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Identity, Memory, Nationhood and Post-Colonial Society

Unit(s) of assessment: Law

School: Nottingham Law School


Legal systems, in common with all other social structures, metamorphosise and adapt in response to a changing world.   A number of our researchers are exploring the relationship between law, and evolving understandings of identity, belonging and accountability.  Their work encompasses a range of perspectives and levels, from the individual and community, right through to the national and international nation.

Tom Lewis

Tom Lewis has researched for many years in the fields of human rights and has a particular interest freedom of expression and freedom of religion or belief.  In the course of his research he has explored the intersection of human rights law with such areas as: religious dress, symbol and rites, controversial art, political speech, broadcasting and democratic rights.

Tom is currently working on the complex and fascinating relationship between human rights, history, and collective memory & identity, especially in respect of recent heated debates over statues and memorials dedicated to controversial figures from Britain’s past such as the slave trader Edward Colston and the colonialist Cecil Rhodes. In such ‘statue wars’ opposing battle lines tend to be drawn up between those who argue that it is unacceptable to tolerate such monuments in the public square versus those who argue that to remove them is to ‘censor our past’ and ‘lie about history’. Tom’s current work explores the question of whether, in the midst of such disputes, human rights law can help us to reach balanced resolutions:

‘The law should not protect public memorials to slave traders’ Legal Week, 10 February 2021.

Human Rights and Toppled Statues: Can the European Convention on Human Rights provide solutions to de-commemoration disputes?’ in Sarah Gensburger and Jenny Wustenberg (eds) De-Commemoration: Making Sense of Contemporary Calls for Tearing Down Statures and Renaming Places (Berghan Books 2021) (in press).

‘What to do with the Buried Giant? Collective Historical Memory and Identity in the Freedom of Expression Case Law of the European Court of Human Rights’ (co-authored with P. Cumper) in J. Marshall (ed) Personal Identity at the European Court of Human Rights (Routledge/Taylor and Francis, 2022).

‘The UK’s ‘Statue Wars’: Can Human Rights Law Assist in their Resolution’ (2023) (2) Art, Antiquity and Law (forthcoming)

Gerard Maguire

Gerard’s doctoral research focused primarily on international human rights law, with a focus on the rights of Indigenous Peoples. His research questioned the use of education systems as both tools of oppression and that for furthering the right to self-determination in the context of Indigenous Peoples. This research also crossed into issues of public international law and international criminal law and examined how States interact with Indigenous groups and questioned the legitimacy of cultural genocide as an international crime. The research drew on the experiences of the First Nations of Canada under the Canadian Residential School System and a more contemporary examination of the educational provision for Tribal children in French Guiana.

More recently, Gerard’s research now examines issues of climate justice and is examining instances of Solastalgia and Topophilia in the context of Island Peoples and how these terms could answer the question of environmental protections for vulnerable groups suffering most from climate change during the Anthropocene. Gerard’s current research projects include the writing of a Monograph titled ‘Education Systems: Denier or Facilitator of the Right to Self-Determination’ with Intersentia Publishing and an extended academic journal article for LAWS titled ‘Beyond Intent: Investigating Cultural Genocide of the Indigenous Peoples of French Guiana’. Gerard has previously published on issues such as: Cultural Genocide, Group Rights, Trauma and Memory and Climate Justice.  He is currently the group convenor for the Development Studies Association of Ireland (DSAI) group on Climate and Development and is also on the Management Committee for an EU COST Action project investigating justice constellations in relation to atrocity crimes.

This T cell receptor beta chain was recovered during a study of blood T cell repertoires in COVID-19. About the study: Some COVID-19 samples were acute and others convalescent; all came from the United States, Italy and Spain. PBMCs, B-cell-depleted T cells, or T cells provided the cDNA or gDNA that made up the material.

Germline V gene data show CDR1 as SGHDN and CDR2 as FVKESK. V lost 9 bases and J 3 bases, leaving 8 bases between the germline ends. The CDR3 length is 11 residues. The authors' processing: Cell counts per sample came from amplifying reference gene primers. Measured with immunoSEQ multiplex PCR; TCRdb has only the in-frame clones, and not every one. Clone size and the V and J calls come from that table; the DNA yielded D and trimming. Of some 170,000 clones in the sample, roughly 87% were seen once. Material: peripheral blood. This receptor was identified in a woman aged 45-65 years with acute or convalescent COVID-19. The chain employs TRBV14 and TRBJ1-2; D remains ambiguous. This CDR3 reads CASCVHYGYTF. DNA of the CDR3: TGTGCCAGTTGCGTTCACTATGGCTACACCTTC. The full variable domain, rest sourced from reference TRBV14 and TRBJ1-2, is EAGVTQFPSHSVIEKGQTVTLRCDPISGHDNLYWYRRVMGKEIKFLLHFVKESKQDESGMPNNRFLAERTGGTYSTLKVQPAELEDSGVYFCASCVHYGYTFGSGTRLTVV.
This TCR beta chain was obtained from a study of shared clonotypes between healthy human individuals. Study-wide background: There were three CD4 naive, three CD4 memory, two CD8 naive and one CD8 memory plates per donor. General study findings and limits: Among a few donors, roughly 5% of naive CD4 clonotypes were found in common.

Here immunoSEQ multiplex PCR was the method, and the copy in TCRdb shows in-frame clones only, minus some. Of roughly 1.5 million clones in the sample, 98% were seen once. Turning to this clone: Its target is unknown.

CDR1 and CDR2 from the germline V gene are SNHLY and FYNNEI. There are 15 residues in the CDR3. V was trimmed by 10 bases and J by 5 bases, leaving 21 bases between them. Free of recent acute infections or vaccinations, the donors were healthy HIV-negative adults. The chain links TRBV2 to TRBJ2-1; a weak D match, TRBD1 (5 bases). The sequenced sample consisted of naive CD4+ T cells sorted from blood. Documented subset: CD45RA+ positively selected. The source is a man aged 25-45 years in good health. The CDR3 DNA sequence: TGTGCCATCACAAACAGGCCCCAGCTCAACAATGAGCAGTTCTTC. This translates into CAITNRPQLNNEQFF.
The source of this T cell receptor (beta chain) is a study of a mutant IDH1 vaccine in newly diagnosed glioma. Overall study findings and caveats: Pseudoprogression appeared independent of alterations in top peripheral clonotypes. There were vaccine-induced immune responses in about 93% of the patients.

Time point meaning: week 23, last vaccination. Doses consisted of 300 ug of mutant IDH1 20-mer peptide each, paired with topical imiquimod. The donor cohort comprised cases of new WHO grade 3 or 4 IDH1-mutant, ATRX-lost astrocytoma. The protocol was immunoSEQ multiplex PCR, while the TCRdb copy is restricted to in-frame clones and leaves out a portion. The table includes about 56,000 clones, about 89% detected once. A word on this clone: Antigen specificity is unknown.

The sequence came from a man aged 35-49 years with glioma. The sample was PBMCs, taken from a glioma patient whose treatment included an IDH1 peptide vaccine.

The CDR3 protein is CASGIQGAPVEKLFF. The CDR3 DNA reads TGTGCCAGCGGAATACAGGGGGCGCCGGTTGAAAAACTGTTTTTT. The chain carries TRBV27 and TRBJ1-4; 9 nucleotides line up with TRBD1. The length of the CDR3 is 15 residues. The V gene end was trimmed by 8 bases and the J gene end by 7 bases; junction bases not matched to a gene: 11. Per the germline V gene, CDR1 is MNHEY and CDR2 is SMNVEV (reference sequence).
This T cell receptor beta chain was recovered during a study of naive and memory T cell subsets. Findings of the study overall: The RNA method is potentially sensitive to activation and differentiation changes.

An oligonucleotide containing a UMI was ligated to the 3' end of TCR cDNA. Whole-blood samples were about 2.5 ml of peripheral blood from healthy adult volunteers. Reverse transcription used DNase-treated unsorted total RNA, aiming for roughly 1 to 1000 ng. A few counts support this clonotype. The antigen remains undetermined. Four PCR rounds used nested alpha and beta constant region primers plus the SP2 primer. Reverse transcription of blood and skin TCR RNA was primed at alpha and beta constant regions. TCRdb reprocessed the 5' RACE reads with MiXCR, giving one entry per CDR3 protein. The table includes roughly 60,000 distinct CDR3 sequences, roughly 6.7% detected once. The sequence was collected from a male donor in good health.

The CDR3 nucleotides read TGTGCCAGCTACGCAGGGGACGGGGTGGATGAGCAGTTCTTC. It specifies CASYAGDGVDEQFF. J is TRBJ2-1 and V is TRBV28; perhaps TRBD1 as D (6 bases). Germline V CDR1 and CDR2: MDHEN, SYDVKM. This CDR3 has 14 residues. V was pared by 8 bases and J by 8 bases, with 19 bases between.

Maguire, Gerard “Human Erosion: Indigenous Peoples and Well-Being in the Anthropocene” (2020) Journal of Irish Studies in International Affairs

Maguire, Gerard “The Unacknowledged Genocide: The Guatemalan Mayan Quest for Justice” (2020) MURAL

Maguire, Gerard and Higgins, Noelle “Language, Indigenous Peoples, and the Right to Self-Determination” (2019) 31(2) New England Journal of Public Policy

Maguire, Gerard “Cultural Genocide: A Legitimate Crime?” (2018) 10 Citizen's Rights Watch

Maguire, Gerard “A Genocide by Any Other Name; Cultural Genocide in the Context of Indigenous Peoples and the Role of International Law” (2018) 4 Strathclyde Law Review

Maguire, G et al DSAI Podcast Series on Climate and Development

Link to special issue of LAWS for which I was the guest editor

Helen Hall

Questions around nationhood, culture, religion/belief and identity are recurring themes in Helen’s work. She has written widely on issues in Constitutional and human rights law, and her studies frequently drawn upon history and anthropology.   Her first book Law, Religion and the Constitution: Balancing Beliefs in Britain(Routledge 2017) was co-authored with Prof Javier Garcia Oliva at the University of Manchester, and explored the treatment of religion within the UK Constitutional framework, and paid particular attention to the position of often unseen minority groups, such as Gaelic speaking and religiously conservative population of the Outer Hebrides.

In collaboration with the same colleague, Helen has recently completed a second book, due to be published by Toronto University Press in 2023, Constitutional Culture, Independence and Rights: Insights from Quebec, Scotland and Catalonia.   As the title suggests, this volume addresses questions around identity, self-determination and the importance of Constitutions for individuals on the street.

Her current book project addresses Law and the Supernatural and focuses on the United Kingdom and North America, in both historical and contemporary times.  The treatment of marginalised groups, alongside the impact of colonialism and slavery on topics such as magic, exorcism/possession, haunting and folk-medicine are fundamental questions in the discussion.

Alongside these monographs, Helen has written a number of articles which address themes of identity, belonging and rights within Constitutions.  She is also interested in the development of Anglophone legal and political thought in the Early Modern Era, particularly with reference to justice, rights and sovereignty, against the backdrop of encounters with “New Worlds” both real and imagined.   She has written on Margaret Cavendish’s The Blazing World, and the title of the board game which she developed with Tom Lewis and Javier Garcia Oliva is Brave New World, in reference to Shakespeare’s The Tempest.